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Analysis: How the Raptors slowed Steph and Klay in Game 1, and more

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The Raptors struck first in the NBA Finals, finding a way to slow the Warriors’ attack and even extend their bench a bit. Did it all work? Let’s look into the numbers.

NBA: Finals-Golden State Warriors at Toronto Raptors Dan Hamilton-USA TODAY Sports

This series, a Finals showdown with the two-time defending champion Golden State Warriors, is one of the hardest to prepare for. The Warriors can be such a different team depending on how hard they feel they need to try, so projecting anything from the regular season, or their performance in terms of metrics, is an impossible task.

So we’ll just take each game as an opportunity to reflect on what worked and what didn’t in that specific contest, and hope those trends hold up if the Raptors try to learn from them.

Extended Bench

Raptors coach Nick Nurse said before the game that he wanted to run out ten guys and see who stuck. With OG Anunoby still out for at least Game 1, though hopefully available for Game 2, Nurse went with a nine-man rotation: the obvious eight from last series, plus Patrick McCaw.

Now, as I warned before Game 1, extending the bench to include even OG comes with risks — if Toronto plays too many bench players together, they’re asking for trouble. Thankfully, although Nurse increased the number of players who stepped on the court, he essentially ran an eight-man rotation, just with McCaw taking over Powell’s minutes early in the second quarter.

This left Powell with about five minutes played, and McCaw with seven.

Now, why Nurse did this is a mystery to me. Perhaps he simply wanted to give the ex-Warrior a shot against his former team. Perhaps he wanted to try as many potentially viable bench players as possible to see what could work. Perhaps he thought McCaw was the better defensive option against the Warriors.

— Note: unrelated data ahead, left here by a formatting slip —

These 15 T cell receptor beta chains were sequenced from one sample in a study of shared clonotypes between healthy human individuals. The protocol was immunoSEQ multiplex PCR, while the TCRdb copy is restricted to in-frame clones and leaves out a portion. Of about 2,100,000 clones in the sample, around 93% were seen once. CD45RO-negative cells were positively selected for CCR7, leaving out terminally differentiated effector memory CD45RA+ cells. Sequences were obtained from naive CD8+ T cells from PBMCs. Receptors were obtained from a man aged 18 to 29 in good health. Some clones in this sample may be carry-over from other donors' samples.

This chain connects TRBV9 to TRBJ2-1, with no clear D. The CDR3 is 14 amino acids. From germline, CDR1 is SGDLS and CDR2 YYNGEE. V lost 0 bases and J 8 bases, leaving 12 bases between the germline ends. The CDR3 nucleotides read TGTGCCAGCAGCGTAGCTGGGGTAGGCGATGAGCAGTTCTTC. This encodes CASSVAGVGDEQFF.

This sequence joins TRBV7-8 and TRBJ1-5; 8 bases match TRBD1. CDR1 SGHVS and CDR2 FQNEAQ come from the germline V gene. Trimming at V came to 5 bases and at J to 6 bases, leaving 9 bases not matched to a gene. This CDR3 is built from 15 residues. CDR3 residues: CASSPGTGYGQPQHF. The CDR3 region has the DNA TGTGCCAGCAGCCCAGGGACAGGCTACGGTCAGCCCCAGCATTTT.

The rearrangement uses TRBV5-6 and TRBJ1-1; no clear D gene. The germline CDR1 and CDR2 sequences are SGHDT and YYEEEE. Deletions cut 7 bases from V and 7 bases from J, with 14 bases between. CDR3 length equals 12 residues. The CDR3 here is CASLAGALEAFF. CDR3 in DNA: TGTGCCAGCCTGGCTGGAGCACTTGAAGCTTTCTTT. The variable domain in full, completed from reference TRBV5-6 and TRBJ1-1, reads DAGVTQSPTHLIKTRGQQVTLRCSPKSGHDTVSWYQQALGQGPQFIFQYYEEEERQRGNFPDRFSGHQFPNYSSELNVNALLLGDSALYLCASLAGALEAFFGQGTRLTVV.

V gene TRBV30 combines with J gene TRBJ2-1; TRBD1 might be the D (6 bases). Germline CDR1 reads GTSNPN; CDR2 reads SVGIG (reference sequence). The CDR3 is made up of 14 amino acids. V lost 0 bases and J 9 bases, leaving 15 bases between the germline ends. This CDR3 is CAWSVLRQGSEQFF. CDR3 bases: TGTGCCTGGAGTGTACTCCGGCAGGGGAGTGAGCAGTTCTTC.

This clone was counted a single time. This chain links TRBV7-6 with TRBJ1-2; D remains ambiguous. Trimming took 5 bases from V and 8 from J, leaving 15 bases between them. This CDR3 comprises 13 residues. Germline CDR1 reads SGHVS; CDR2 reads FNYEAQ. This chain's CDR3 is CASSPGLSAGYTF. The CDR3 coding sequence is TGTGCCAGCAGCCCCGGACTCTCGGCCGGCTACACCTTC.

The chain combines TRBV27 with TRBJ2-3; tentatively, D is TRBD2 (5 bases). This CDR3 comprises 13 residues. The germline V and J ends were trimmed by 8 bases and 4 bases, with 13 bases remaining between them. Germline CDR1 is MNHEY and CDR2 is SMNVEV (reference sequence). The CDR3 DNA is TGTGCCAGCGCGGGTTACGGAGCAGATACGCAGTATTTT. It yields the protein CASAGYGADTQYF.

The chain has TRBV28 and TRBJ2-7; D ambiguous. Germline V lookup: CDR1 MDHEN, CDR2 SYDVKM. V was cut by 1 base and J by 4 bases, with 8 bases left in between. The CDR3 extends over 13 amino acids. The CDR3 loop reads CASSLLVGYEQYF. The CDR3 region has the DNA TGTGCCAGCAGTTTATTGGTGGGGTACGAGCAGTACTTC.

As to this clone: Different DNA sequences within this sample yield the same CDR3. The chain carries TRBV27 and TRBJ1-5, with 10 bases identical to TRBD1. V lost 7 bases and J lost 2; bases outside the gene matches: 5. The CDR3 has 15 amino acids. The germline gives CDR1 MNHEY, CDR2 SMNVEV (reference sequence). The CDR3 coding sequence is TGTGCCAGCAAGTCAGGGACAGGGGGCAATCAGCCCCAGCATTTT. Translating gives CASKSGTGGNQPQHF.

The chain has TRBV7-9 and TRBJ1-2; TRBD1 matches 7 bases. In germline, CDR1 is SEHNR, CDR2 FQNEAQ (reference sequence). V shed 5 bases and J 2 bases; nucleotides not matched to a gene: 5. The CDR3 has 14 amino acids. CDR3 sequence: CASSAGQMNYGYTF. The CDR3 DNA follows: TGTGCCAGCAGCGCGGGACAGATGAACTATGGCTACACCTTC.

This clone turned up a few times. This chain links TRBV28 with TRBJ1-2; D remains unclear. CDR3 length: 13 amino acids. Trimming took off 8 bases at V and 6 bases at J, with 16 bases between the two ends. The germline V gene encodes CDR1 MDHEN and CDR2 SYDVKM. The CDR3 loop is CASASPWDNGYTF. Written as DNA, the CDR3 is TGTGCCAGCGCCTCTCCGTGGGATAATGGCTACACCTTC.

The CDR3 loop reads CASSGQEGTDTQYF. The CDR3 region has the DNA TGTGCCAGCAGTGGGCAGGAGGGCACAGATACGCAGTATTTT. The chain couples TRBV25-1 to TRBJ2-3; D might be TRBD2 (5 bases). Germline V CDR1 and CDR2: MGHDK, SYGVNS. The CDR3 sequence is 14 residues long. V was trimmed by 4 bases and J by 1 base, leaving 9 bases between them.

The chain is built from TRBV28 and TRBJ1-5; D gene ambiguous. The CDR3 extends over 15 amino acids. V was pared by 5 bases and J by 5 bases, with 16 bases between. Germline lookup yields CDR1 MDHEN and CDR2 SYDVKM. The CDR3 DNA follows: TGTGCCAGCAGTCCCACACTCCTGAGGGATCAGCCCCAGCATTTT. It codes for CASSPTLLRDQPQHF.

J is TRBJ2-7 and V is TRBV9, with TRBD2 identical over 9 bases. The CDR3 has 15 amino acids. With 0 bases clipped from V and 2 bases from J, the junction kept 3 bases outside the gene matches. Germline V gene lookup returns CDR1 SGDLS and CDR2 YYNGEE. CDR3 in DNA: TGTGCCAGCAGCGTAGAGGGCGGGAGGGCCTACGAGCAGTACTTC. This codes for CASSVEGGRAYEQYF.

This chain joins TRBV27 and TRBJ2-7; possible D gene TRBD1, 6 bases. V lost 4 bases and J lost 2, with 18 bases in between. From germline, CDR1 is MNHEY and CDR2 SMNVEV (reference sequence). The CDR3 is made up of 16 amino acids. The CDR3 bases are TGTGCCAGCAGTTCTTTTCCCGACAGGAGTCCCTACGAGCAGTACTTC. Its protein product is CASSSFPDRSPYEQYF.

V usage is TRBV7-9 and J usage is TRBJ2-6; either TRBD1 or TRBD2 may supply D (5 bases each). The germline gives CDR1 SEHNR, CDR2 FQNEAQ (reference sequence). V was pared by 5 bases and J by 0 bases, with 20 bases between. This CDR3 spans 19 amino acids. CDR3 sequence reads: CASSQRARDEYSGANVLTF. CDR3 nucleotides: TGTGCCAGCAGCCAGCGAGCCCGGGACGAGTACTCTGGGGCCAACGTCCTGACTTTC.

In any case, the results were not promising. Although McCaw stepped into the role Norm had been playing in (and holding his own in, with the team a +2 in Norm’s five minutes), the Raps lost McCaw’s minutes by three. A lot of that might well be noise, but it’s not a surprise that such a result might happen with that swap.

Norm has struggled at times this year, but even he looks great compared to McCaw. The Raptors were eight points worse per 100 possessions (in terms of point differential) with Norm on the court than off this season. With McCaw? That’s a 15 point swing (again in the wrong direction).

Meanwhile, Norm had just come off another famous Playoff Norm series, where the Raptors were 16 points better with him on the court than off. The decision to go away from him (even in a game where he had struggled for the first few minutes) seems a little odd.

In small minutes this seems like a fairly harmless choice, but I suspect I only feel that way because the Raptors won fairly comfortably by the end. If this was a one point loss... well, we’ll deal with that if and when we need to.